Sunday, February 6, 2011

The Thrill of the Hunt - Georgia Quail Hunt

In south Georgia's 'Plantation Belt,' chasing quail isn't shooting fish in a barrel

In a late December chill, I went quail hunting amid tall pines and waist-high broomsedge grass. My mission was to shoot 10-inch bobwhite quail, and then to hear a guide shout to the hunting dogs ahead of me: "Dead in here! Dead in here!" That command alerts the hounds to locate a downed bird…only in South Georgia's fabled quail plantation belt the drawled order sounds more like, "Deh-ud-n-heah! Deh-ud-n-heah!"A friend and I heard that command more than 40 times over the course of a two-day hunting trip to Willowin Plantation, located in Lax, Georgia, a rural settlement that's little more than a crossroads, a church and a few houses, three hours south of Atlanta. Willowin itself is 3,000 acres of rolling farmland, pine groves and a river that ultimately flows into the Gulf of Mexico.

Hitting a bobwhite quail—males issue a "bob-bob-white" call to woo hens—is a difficult task. A hunter has less than two seconds to gauge when and where to shoot. A preferred shot is a quail flying straight away. If a quail cuts left or right, a hunter must lead the bird by sweeping the gun barrel across the bird and then beyond to space where it might fly. A shot too soon blows the bird to feathers. A shot too late allows the brown-gray blur to fly beyond the 30-yard range that 410 pellets spraying from a shell can hit. Peter Brown, a guide at Willowin, calls the birds "brown rockets."

Long regarded as a gentleman's sport and leisure-class pursuit, quail hunting today is best—that is, most challenging—when the birds are wild. Wild birds get off the ground quickly and fly erratically, often for deep brush and thickets that aren't passable. Urban development, however, has destroyed many wild quail habitats. The challenge then is to find "plantations"—as they are called in this region—that offer a mix of wild quail (or semi-wild quail) with birds that have been raised in pens, then released onto the land.

Private plantations offer the best opportunity to shoot wild quail because most owners limit hunts. Commercially operated plantations—those that charge a fee to hunters—run the gamut. The worst of the lot, on the morning of a hunt, literally set out quail that have been raised in pens. The trick, if you're paying a fee, is to hunt at plantations that raise birds that know how to fly fast, and erratically enough, to avoid gunshots. In Georgia, where the state game bird is the bobwhite quail, there are about 150 commercially run quail-hunting operations.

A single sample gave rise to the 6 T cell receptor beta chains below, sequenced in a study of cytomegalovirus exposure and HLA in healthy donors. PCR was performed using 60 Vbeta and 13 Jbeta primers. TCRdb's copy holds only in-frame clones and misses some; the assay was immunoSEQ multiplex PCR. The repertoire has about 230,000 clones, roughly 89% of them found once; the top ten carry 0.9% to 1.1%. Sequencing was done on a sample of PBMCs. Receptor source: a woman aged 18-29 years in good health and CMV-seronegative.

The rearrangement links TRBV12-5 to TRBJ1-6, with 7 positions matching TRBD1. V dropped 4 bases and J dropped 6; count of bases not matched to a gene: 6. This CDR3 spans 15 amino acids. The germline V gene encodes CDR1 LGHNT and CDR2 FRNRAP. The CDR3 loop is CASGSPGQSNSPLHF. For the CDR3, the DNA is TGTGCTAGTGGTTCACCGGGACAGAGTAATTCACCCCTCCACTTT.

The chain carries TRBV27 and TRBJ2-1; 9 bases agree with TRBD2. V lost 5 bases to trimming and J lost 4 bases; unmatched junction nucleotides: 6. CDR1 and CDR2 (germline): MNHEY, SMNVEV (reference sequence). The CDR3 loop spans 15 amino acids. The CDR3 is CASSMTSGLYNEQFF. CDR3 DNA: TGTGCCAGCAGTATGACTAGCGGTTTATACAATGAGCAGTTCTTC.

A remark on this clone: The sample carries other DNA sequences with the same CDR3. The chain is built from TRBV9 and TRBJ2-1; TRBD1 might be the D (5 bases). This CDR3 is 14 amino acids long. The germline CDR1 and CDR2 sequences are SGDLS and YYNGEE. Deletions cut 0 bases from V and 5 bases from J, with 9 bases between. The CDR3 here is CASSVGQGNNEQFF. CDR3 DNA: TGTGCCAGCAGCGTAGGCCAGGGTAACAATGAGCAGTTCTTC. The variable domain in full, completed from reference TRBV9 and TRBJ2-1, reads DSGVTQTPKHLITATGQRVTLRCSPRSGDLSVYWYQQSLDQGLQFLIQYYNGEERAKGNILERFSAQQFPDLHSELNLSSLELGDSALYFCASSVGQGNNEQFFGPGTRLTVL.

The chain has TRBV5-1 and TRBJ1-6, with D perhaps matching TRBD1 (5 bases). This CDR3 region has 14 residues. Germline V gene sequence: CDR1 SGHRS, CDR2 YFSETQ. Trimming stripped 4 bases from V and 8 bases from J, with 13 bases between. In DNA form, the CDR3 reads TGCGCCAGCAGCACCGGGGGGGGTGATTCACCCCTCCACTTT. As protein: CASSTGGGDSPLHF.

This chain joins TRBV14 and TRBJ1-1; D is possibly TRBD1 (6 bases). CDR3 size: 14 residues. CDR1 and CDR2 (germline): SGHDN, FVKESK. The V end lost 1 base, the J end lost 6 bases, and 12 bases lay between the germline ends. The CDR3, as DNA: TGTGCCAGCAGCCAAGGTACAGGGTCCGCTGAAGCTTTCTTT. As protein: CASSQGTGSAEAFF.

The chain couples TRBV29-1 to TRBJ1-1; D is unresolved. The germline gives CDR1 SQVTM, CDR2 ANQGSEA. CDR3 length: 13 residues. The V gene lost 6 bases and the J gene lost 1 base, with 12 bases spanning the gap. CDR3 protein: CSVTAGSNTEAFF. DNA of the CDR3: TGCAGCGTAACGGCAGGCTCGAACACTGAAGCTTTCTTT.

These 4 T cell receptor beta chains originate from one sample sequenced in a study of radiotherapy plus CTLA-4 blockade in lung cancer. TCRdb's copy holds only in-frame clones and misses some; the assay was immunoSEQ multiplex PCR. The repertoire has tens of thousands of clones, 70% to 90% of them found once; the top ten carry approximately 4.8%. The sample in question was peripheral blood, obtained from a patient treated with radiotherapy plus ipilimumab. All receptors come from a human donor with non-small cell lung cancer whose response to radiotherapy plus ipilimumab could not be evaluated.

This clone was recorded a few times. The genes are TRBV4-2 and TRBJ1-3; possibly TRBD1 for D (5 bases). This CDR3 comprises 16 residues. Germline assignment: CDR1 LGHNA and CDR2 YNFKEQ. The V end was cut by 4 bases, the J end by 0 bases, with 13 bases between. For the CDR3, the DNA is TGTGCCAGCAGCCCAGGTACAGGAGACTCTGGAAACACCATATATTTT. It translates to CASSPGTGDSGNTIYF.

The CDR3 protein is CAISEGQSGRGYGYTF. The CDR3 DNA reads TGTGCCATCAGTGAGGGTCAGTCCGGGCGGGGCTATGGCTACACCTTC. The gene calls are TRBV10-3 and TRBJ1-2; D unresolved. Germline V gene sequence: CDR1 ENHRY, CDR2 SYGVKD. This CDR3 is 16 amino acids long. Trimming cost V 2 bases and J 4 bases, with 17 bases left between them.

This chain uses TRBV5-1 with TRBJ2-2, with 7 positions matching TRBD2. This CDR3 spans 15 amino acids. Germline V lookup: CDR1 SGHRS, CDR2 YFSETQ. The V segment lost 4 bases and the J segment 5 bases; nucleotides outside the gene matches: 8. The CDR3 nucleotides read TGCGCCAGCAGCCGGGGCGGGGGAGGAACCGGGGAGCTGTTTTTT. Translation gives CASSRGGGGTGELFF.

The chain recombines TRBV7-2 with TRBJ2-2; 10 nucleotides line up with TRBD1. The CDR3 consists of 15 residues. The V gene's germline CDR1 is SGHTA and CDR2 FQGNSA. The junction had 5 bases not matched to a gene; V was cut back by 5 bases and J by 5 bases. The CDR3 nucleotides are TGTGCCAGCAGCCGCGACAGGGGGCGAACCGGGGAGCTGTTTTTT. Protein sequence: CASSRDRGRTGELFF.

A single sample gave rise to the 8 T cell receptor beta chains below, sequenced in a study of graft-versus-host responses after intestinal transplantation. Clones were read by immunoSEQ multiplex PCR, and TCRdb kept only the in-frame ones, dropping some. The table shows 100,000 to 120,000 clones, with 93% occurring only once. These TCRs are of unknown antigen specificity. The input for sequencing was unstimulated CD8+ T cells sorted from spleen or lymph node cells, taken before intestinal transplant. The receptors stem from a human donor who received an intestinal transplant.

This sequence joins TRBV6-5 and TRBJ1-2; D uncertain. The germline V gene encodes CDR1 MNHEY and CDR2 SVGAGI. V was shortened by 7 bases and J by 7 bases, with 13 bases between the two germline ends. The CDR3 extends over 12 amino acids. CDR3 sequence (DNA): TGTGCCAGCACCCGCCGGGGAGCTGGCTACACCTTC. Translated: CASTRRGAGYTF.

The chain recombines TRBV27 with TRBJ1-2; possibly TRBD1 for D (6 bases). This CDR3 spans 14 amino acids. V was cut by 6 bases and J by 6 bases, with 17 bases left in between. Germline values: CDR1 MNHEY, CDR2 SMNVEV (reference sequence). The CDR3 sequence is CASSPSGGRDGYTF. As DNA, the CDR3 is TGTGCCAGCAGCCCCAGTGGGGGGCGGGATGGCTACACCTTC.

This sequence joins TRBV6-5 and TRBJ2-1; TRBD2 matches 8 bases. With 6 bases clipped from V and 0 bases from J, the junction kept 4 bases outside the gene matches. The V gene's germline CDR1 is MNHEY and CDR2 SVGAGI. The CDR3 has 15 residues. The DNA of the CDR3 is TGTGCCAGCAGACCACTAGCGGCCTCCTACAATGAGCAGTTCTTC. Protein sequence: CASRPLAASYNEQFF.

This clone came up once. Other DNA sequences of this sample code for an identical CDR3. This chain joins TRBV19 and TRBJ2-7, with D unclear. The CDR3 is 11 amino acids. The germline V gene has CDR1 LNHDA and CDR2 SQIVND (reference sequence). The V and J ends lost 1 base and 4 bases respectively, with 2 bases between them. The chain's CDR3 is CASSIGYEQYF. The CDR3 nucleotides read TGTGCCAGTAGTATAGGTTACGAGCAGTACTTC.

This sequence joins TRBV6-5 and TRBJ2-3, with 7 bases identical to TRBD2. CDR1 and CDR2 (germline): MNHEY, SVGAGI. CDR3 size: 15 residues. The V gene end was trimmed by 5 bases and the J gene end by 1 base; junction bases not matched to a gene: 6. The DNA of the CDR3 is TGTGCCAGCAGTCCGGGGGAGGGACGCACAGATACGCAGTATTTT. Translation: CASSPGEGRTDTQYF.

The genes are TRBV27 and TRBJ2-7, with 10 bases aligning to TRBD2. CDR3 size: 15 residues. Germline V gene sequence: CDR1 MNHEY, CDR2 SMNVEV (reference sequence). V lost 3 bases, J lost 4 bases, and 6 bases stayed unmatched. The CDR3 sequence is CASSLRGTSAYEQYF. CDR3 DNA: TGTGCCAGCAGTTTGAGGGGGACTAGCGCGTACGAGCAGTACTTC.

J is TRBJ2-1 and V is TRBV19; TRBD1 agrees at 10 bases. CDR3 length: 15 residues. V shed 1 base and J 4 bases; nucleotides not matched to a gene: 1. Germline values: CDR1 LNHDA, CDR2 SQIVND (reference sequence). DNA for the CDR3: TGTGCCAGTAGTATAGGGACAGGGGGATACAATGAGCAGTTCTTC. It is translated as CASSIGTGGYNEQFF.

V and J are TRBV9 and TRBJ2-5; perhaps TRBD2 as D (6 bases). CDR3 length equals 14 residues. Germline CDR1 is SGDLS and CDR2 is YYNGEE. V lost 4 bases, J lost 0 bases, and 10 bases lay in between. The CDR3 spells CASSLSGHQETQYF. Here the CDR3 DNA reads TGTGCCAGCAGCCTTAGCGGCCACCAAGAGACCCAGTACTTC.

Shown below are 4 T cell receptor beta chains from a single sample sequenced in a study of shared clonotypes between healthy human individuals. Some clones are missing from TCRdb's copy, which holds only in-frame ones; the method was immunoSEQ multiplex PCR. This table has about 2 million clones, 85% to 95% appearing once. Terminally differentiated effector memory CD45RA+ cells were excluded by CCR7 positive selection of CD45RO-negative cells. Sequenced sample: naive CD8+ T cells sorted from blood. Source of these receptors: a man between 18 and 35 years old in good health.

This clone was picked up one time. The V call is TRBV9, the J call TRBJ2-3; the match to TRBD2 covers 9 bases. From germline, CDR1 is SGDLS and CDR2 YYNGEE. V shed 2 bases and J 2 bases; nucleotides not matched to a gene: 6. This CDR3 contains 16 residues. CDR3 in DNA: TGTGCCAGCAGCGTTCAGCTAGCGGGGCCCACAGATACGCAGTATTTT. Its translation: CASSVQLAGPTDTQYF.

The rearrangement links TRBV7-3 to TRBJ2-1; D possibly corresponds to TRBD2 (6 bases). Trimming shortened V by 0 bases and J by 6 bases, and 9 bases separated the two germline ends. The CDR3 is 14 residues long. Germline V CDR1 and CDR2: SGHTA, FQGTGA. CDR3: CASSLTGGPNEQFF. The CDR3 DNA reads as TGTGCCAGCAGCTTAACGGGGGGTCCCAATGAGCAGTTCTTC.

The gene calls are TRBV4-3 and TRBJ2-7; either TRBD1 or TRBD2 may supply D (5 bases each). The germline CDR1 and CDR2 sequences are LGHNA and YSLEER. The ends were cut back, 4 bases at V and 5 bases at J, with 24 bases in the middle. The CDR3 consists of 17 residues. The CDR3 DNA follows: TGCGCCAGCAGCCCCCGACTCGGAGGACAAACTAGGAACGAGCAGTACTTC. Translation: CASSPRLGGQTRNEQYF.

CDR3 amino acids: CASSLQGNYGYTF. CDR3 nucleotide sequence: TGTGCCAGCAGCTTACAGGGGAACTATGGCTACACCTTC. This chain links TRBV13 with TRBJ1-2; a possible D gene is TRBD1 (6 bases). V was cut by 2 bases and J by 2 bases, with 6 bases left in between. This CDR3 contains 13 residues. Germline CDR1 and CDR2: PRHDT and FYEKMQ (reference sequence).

Just after Christmas, I visited Willowin, which is owned by William O. Wingate IV and his family. Mr. Wingate's great-grandfather started Willowin, an abbreviated version of the family name: Will O. Win. I had heard that its fields provided a hunting challenge and wanted to test it, while gauging if it was worth the $750 rate for two days of shooting fowl.

Rebel, nabbing a quailWillowin raises quail chicks in pens and then releases them to the land at five weeks old. That process effectively creates quasi-wild quail that can adapt to the surroundings and learn to survive. Mr. Wingate limits the hunts on his land, a practice rare in these parts.

During Willowin's peak quail-hunting season—December through early March—only a dozen parties can participate. There's no overlap between groups; when you hunt, you're the only ones out there on roughly 500 acres. Hunters walk most of the designated Willowin land, occasionally using a buggy, a golf cart-sized vehicle, to get to a new spot.

Our hunt began in a pine grove bordering a hay field. Mr. Wingate, 37, provided safety measures. Know at all times where other hunters, as well as the point dogs, are positioned.

We donned blaze orange caps and hunting vests to stand out, and started in a formation that used the dial of a clock as a guide. Guide Peter Brown sent his dogs—Pete, Jessie and Molly—ahead. Mr. Brown walked at the noon position and began whistling commands.

Two whistles turned the dogs to different directions. My friend Tommy Hatcher walked about six yards to Mr. Brown's left, at nine o'clock. I took up the position to Mr. Brown's right, at three.

Read The Rest  Of The WSJ Article and Pictures

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